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Thursday, April 4, 2013

SAS (Short Attention Span) HPL Reviews #10


This is sort of a Dream Cycle story, though I don't know if it's officially recognized as such by Lovecraft scholars. It is very short--one of his shortest, in fact. Here's the skinny: A guy lives in a huge fortress with no outward facing windows. The world is dead and gray, and the only things he sees when he looks out his castle window are the courtyard at the center of the fortress, the exterior walls, and (at night) the stars directly above. One night the stars open up to him and send a bridge of astral dust down to carry him away to an unknown paradise of verdant shores populated with beautiful flowers, where he lives in comfort from then on. No stars for this one, just a great big raspberry. Me no likey. For completists only.

The Battle that Ended the Century (written with R.H. Barlow)
There *is* a plot here... of a sort anyway. It's just not that good. This story is nothing more than a joke written by Lovecraft and Barlow, a way to drop names of their contemporaries and have a little fun. It centers around a boxing match on December 31, 2000. The two combatants end up getting quite bloody by the end, with ears and noses flying off throughout the fight, and one guy's fist going clear through the other guy's face. Throughout it all, the authors have overly peppered the dialog with Garbage Pail Kids-like references to their peers and themselves: Howard Philips Lovecraft is referred to as Horse Power Hateart; Frank Belknap Long is parodied as Frank Chimesleep Short... You get the picture. Another great big raspberry for this one. It's not a long story, but it's an interminable read.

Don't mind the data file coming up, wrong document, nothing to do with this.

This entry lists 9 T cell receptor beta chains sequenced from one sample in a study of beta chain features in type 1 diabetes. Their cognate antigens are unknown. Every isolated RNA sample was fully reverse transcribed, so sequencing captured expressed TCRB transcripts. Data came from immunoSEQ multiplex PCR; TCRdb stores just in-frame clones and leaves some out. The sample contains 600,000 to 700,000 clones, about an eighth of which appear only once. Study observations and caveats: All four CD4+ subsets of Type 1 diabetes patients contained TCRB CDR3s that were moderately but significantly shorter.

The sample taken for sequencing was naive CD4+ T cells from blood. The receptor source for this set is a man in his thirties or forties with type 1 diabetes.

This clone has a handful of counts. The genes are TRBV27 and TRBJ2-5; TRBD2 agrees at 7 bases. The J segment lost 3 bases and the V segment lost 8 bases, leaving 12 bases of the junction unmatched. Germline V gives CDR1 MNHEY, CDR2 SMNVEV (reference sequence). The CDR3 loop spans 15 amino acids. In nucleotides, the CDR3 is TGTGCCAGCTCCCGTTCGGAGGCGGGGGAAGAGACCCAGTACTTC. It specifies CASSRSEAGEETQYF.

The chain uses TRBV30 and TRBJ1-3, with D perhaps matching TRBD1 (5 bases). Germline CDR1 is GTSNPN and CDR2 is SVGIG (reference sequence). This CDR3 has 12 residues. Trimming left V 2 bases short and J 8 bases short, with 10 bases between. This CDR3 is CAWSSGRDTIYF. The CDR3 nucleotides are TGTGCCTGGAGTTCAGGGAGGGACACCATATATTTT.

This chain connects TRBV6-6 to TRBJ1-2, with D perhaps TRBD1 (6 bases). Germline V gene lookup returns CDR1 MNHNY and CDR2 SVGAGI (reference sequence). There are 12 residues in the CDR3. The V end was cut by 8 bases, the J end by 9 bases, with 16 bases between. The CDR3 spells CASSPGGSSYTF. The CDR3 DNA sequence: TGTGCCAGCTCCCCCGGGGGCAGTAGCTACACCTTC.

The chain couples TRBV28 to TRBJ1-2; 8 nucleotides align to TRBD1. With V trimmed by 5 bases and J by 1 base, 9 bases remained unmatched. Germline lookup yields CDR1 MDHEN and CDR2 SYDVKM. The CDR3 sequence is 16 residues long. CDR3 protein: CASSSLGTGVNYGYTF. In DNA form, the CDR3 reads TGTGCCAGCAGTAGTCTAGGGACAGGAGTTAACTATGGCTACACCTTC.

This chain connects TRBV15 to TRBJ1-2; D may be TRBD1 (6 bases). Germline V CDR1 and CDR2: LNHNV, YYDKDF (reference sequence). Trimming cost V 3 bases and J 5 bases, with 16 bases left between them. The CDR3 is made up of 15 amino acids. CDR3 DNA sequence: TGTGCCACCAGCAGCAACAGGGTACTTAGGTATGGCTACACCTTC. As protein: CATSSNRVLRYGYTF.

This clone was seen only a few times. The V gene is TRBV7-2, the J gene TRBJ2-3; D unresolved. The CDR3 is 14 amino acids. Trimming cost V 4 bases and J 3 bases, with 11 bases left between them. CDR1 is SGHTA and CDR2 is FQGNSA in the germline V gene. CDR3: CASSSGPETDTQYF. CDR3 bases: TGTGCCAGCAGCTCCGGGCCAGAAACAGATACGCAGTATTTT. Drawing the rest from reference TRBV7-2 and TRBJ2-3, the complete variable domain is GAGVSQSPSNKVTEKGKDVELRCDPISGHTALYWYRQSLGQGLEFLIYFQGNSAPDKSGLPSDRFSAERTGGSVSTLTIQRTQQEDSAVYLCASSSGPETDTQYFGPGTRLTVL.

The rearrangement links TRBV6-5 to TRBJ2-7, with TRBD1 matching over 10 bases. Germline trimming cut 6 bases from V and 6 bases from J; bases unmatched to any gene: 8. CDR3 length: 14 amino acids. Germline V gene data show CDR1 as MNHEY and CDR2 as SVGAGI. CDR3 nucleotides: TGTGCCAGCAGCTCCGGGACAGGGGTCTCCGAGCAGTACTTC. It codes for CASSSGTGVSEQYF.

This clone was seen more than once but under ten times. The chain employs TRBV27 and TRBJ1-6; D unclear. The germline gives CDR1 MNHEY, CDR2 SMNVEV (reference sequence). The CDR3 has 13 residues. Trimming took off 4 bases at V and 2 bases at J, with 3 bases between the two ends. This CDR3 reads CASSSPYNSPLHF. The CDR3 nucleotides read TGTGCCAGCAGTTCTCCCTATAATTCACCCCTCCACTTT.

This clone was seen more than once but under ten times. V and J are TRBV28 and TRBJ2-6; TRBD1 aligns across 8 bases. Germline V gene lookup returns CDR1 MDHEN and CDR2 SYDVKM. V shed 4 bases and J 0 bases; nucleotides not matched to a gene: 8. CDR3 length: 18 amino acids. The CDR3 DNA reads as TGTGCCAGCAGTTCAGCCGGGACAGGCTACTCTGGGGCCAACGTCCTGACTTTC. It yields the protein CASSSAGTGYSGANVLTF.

The Case of Charles Dexter Ward
More of a novella, CDW comes in at around 51,500 words. Charles Dexter Ward is a young, well-to-do man who has recently escaped impossibly from a mental hospital. His family doctor, Dr. Willett, goes to investigate, digging into Ward's recent past and the goings-on that landed him in the asylum in the first place. Ward had become obsessed with an ancestor of his, Joseph Curwen, an alchemist and necromancer. Ward had resurrected Curwen from his long-dead ashes, much like the blood droplets resurrected Uncle Frank in Hellraiser. Once Curwen was back, he picked right back up on his old evil hijinks, killing his look-alike progeny and taking his place in the world, allowing him to continue his grisly experiments with necromancy. However, his sudden and unexplained lack of knowledge of the modern world gets the Charles Ward impersonator locked in the nut hatch. When Willett realizes who is actually locked up, he pays Curwen a visit, intending to kill him and burn him to dust in order to save the world from the dastardly plans he has been hatching. It's a great story, and the film adaptation isn't too bad either. For me the novella was a bit slow during the flashback parts about Curwen's time.

That was a long one. Gonna hang it up for tonight. Thanks for reading!